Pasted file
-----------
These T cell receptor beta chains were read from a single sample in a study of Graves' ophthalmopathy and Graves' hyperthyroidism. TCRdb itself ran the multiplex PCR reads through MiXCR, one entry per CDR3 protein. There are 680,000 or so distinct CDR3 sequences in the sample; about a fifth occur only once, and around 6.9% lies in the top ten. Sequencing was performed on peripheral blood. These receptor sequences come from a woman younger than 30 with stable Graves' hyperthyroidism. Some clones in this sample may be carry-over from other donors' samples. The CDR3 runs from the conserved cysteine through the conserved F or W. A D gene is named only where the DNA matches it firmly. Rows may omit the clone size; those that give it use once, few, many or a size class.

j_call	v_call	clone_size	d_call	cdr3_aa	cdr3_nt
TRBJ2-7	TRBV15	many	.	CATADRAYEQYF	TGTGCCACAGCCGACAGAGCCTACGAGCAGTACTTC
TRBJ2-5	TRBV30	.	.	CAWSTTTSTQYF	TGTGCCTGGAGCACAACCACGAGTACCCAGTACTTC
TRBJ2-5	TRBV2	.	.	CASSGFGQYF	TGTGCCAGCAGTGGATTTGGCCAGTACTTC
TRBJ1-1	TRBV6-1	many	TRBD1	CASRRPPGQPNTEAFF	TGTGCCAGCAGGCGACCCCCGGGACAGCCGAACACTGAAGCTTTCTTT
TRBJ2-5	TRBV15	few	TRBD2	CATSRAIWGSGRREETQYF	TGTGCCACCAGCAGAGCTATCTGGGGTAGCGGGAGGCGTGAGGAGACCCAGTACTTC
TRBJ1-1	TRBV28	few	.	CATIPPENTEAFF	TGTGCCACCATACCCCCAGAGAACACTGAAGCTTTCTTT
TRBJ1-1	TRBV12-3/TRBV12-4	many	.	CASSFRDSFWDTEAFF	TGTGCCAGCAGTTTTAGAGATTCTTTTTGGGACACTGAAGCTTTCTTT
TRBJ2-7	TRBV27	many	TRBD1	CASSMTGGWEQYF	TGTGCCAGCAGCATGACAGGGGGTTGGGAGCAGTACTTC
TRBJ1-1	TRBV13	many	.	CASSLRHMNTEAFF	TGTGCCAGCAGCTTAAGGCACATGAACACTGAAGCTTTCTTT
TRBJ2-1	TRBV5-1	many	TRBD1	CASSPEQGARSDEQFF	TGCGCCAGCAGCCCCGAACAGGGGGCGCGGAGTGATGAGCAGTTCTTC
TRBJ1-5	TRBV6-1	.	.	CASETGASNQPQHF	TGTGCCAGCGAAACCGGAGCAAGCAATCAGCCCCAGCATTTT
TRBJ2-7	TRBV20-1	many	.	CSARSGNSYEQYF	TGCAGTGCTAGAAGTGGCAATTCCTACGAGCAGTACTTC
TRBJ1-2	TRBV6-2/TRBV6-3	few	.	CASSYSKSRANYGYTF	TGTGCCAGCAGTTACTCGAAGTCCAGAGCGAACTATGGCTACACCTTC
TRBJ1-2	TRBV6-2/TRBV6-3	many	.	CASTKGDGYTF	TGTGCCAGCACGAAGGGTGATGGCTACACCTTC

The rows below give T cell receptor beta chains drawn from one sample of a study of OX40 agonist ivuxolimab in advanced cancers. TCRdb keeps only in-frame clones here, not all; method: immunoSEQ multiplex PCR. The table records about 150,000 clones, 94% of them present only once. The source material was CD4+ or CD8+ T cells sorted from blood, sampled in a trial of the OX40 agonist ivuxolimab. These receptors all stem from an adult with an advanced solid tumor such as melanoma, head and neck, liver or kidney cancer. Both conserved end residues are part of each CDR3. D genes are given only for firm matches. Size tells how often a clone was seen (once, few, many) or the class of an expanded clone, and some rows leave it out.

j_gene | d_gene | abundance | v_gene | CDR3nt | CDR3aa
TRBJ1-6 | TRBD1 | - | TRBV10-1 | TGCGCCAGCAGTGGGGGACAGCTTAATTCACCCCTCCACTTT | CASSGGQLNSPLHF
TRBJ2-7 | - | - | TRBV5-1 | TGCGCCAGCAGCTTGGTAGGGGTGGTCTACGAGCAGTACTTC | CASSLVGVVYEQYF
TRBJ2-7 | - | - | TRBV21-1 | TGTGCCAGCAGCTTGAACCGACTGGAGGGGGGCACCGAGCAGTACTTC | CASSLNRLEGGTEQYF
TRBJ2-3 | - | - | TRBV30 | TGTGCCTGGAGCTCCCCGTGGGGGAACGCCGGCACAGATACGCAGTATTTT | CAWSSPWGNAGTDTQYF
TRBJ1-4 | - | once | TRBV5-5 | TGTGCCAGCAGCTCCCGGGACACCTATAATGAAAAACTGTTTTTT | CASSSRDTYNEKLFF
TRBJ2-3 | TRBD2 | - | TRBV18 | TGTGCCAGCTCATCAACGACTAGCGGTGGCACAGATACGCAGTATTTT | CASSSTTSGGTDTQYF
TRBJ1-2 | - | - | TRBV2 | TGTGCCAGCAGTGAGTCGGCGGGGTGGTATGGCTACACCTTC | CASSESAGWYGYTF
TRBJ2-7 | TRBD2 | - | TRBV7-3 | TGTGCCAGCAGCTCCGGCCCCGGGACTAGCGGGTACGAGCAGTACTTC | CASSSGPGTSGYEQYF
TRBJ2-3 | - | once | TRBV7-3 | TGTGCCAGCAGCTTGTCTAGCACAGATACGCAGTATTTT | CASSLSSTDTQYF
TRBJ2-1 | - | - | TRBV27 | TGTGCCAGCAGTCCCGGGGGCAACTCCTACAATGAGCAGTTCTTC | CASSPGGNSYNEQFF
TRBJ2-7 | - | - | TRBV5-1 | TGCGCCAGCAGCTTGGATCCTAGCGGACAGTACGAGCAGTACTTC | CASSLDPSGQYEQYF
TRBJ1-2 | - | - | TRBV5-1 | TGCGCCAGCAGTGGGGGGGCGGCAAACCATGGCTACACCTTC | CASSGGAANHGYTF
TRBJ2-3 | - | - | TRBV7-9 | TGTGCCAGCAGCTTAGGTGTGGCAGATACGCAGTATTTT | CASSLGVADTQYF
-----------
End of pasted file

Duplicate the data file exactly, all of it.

These T cell receptor beta chains were read from a single sample in a study of Graves' ophthalmopathy and Graves' hyperthyroidism. TCRdb itself ran the multiplex PCR reads through MiXCR, one entry per CDR3 protein. There are 680,000 or so distinct CDR3 sequences in the sample; about a fifth occur only once, and around 6.9% lies in the top ten. Sequencing was performed on peripheral blood. These receptor sequences come from a woman younger than 30 with stable Graves' hyperthyroidism. Some clones in this sample may be carry-over from other donors' samples. The CDR3 runs from the conserved cysteine through the conserved F or W. A D gene is named only where the DNA matches it firmly. Rows may omit the clone size; those that give it use once, few, many or a size class.

j_call	v_call	clone_size	d_call	cdr3_aa	cdr3_nt
TRBJ2-7	TRBV15	many	.	CATADRAYEQYF	TGTGCCACAGCCGACAGAGCCTACGAGCAGTACTTC
TRBJ2-5	TRBV30	.	.	CAWSTTTSTQYF	TGTGCCTGGAGCACAACCACGAGTACCCAGTACTTC
TRBJ2-5	TRBV2	.	.	CASSGFGQYF	TGTGCCAGCAGTGGATTTGGCCAGTACTTC
TRBJ1-1	TRBV6-1	many	TRBD1	CASRRPPGQPNTEAFF	TGTGCCAGCAGGCGACCCCCGGGACAGCCGAACACTGAAGCTTTCTTT
TRBJ2-5	TRBV15	few	TRBD2	CATSRAIWGSGRREETQYF	TGTGCCACCAGCAGAGCTATCTGGGGTAGCGGGAGGCGTGAGGAGACCCAGTACTTC
TRBJ1-1	TRBV28	few	.	CATIPPENTEAFF	TGTGCCACCATACCCCCAGAGAACACTGAAGCTTTCTTT
TRBJ1-1	TRBV12-3/TRBV12-4	many	.	CASSFRDSFWDTEAFF	TGTGCCAGCAGTTTTAGAGATTCTTTTTGGGACACTGAAGCTTTCTTT
TRBJ2-7	TRBV27	many	TRBD1	CASSMTGGWEQYF	TGTGCCAGCAGCATGACAGGGGGTTGGGAGCAGTACTTC
TRBJ1-1	TRBV13	many	.	CASSLRHMNTEAFF	TGTGCCAGCAGCTTAAGGCACATGAACACTGAAGCTTTCTTT
TRBJ2-1	TRBV5-1	many	TRBD1	CASSPEQGARSDEQFF	TGCGCCAGCAGCCCCGAACAGGGGGCGCGGAGTGATGAGCAGTTCTTC
TRBJ1-5	TRBV6-1	.	.	CASETGASNQPQHF	TGTGCCAGCGAAACCGGAGCAAGCAATCAGCCCCAGCATTTT
TRBJ2-7	TRBV20-1	many	.	CSARSGNSYEQYF	TGCAGTGCTAGAAGTGGCAATTCCTACGAGCAGTACTTC
TRBJ1-2	TRBV6-2/TRBV6-3	few	.	CASSYSKSRANYGYTF	TGTGCCAGCAGTTACTCGAAGTCCAGAGCGAACTATGGCTACACCTTC
TRBJ1-2	TRBV6-2/TRBV6-3	many	.	CASTKGDGYTF	TGTGCCAGCACGAAGGGTGATGGCTACACCTTC

The rows below give T cell receptor beta chains drawn from one sample of a study of OX40 agonist ivuxolimab in advanced cancers. TCRdb keeps only in-frame clones here, not all; method: immunoSEQ multiplex PCR. The table records about 150,000 clones, 94% of them present only once. The source material was CD4+ or CD8+ T cells sorted from blood, sampled in a trial of the OX40 agonist ivuxolimab. These receptors all stem from an adult with an advanced solid tumor such as melanoma, head and neck, liver or kidney cancer. Both conserved end residues are part of each CDR3. D genes are given only for firm matches. Size tells how often a clone was seen (once, few, many) or the class of an expanded clone, and some rows leave it out.

j_gene | d_gene | abundance | v_gene | CDR3nt | CDR3aa
TRBJ1-6 | TRBD1 | - | TRBV10-1 | TGCGCCAGCAGTGGGGGACAGCTTAATTCACCCCTCCACTTT | CASSGGQLNSPLHF
TRBJ2-7 | - | - | TRBV5-1 | TGCGCCAGCAGCTTGGTAGGGGTGGTCTACGAGCAGTACTTC | CASSLVGVVYEQYF
TRBJ2-7 | - | - | TRBV21-1 | TGTGCCAGCAGCTTGAACCGACTGGAGGGGGGCACCGAGCAGTACTTC | CASSLNRLEGGTEQYF
TRBJ2-3 | - | - | TRBV30 | TGTGCCTGGAGCTCCCCGTGGGGGAACGCCGGCACAGATACGCAGTATTTT | CAWSSPWGNAGTDTQYF
TRBJ1-4 | - | once | TRBV5-5 | TGTGCCAGCAGCTCCCGGGACACCTATAATGAAAAACTGTTTTTT | CASSSRDTYNEKLFF
TRBJ2-3 | TRBD2 | - | TRBV18 | TGTGCCAGCTCATCAACGACTAGCGGTGGCACAGATACGCAGTATTTT | CASSSTTSGGTDTQYF
TRBJ1-2 | - | - | TRBV2 | TGTGCCAGCAGTGAGTCGGCGGGGTGGTATGGCTACACCTTC | CASSESAGWYGYTF
TRBJ2-7 | TRBD2 | - | TRBV7-3 | TGTGCCAGCAGCTCCGGCCCCGGGACTAGCGGGTACGAGCAGTACTTC | CASSSGPGTSGYEQYF
TRBJ2-3 | - | once | TRBV7-3 | TGTGCCAGCAGCTTGTCTAGCACAGATACGCAGTATTTT | CASSLSSTDTQYF
TRBJ2-1 | - | - | TRBV27 | TGTGCCAGCAGTCCCGGGGGCAACTCCTACAATGAGCAGTTCTTC | CASSPGGNSYNEQFF
TRBJ2-7 | - | - | TRBV5-1 | TGCGCCAGCAGCTTGGATCCTAGCGGACAGTACGAGCAGTACTTC | CASSLDPSGQYEQYF
TRBJ1-2 | - | - | TRBV5-1 | TGCGCCAGCAGTGGGGGGGCGGCAAACCATGGCTACACCTTC | CASSGGAANHGYTF
TRBJ2-3 | - | - | TRBV7-9 | TGTGCCAGCAGCTTAGGTGTGGCAGATACGCAGTATTTT | CASSLGVADTQYF